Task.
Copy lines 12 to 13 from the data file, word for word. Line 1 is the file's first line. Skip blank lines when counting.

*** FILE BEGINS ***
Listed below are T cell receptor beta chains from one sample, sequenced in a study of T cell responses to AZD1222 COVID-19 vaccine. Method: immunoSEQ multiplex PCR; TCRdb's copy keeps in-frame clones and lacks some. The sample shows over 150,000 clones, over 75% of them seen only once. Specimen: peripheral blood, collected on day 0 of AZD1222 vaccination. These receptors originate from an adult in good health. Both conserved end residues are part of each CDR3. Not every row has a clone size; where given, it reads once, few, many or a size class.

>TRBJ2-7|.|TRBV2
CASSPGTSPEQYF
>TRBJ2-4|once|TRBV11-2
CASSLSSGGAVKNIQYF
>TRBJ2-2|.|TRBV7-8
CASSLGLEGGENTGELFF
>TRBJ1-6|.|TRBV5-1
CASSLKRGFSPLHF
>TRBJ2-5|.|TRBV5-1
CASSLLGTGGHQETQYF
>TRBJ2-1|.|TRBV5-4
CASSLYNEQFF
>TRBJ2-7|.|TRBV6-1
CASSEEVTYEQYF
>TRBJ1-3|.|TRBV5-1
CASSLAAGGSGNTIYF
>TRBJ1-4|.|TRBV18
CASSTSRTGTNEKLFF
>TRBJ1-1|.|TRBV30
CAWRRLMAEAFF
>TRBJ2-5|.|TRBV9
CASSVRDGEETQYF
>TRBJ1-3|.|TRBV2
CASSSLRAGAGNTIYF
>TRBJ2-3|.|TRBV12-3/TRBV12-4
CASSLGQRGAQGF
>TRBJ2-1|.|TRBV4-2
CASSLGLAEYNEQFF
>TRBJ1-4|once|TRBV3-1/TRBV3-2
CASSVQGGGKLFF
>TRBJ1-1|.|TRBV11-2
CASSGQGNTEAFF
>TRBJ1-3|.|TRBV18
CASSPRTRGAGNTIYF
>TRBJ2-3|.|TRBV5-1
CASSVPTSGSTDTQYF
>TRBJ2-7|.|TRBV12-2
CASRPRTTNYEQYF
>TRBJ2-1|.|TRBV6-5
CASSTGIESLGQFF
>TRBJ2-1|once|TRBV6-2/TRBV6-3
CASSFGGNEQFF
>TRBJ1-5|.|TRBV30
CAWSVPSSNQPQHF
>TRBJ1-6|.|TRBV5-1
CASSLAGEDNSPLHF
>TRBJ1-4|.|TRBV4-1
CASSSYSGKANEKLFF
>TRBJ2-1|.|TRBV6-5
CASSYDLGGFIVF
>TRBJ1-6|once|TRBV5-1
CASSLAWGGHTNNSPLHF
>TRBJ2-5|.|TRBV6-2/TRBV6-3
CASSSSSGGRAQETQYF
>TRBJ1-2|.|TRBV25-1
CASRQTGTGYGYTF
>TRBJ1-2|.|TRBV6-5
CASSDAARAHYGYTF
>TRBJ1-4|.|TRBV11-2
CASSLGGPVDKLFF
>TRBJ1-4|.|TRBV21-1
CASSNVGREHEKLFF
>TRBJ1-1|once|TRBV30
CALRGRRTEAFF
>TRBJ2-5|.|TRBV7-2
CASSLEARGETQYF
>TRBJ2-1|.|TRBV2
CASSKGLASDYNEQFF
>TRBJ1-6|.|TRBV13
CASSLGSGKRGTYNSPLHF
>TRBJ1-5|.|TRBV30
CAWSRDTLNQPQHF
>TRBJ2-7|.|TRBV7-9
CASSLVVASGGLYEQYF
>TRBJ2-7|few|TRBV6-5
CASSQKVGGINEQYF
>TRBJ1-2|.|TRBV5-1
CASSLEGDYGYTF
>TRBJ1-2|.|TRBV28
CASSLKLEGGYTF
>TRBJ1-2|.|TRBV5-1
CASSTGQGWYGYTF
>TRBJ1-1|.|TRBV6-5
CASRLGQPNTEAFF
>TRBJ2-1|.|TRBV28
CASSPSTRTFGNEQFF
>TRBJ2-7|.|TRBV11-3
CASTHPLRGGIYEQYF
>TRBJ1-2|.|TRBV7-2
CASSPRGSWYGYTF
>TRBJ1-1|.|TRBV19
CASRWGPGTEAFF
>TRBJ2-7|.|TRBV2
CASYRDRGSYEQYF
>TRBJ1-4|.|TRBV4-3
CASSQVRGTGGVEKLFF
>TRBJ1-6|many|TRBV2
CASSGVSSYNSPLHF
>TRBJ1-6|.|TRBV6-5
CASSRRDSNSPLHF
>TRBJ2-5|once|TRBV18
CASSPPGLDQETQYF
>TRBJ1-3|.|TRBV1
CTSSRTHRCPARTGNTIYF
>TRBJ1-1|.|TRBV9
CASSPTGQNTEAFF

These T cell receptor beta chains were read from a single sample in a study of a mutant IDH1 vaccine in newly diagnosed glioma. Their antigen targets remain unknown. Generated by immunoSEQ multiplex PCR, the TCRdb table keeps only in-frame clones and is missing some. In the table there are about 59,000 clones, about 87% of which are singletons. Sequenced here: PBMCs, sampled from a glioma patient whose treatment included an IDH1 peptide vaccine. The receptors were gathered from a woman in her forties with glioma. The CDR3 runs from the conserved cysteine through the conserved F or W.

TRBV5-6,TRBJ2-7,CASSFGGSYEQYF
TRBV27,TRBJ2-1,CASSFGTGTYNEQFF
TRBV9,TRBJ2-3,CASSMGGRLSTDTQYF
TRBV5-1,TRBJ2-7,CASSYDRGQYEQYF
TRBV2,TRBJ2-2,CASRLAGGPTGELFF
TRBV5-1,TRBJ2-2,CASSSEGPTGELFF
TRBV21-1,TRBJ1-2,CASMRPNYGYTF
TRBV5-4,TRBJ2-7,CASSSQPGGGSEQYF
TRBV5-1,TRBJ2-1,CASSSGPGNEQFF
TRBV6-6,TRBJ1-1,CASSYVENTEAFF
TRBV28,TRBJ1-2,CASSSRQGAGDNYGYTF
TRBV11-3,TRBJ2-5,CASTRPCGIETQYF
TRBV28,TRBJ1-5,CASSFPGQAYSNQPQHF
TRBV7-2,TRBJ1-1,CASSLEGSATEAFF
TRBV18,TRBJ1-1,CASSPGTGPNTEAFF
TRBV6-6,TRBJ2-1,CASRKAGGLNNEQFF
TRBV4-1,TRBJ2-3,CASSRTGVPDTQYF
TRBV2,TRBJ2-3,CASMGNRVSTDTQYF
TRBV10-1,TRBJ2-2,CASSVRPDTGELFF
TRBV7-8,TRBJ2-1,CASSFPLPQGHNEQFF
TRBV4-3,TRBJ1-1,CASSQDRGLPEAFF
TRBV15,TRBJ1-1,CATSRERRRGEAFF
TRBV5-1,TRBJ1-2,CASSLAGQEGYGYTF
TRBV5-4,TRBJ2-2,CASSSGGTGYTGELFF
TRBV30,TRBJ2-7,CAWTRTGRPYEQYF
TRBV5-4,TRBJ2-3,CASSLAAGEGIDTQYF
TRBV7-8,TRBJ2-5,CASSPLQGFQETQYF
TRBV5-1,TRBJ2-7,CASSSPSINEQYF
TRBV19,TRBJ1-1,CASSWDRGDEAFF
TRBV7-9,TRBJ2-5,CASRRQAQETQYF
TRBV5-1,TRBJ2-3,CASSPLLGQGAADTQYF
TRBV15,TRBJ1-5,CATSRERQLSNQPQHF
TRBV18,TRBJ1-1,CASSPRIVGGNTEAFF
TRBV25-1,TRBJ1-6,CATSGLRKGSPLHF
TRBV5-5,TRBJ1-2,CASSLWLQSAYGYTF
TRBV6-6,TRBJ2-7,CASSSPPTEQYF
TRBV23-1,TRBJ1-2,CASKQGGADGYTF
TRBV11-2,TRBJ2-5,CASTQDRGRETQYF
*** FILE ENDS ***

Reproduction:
>TRBJ2-1|.|TRBV5-4
CASSLYNEQFF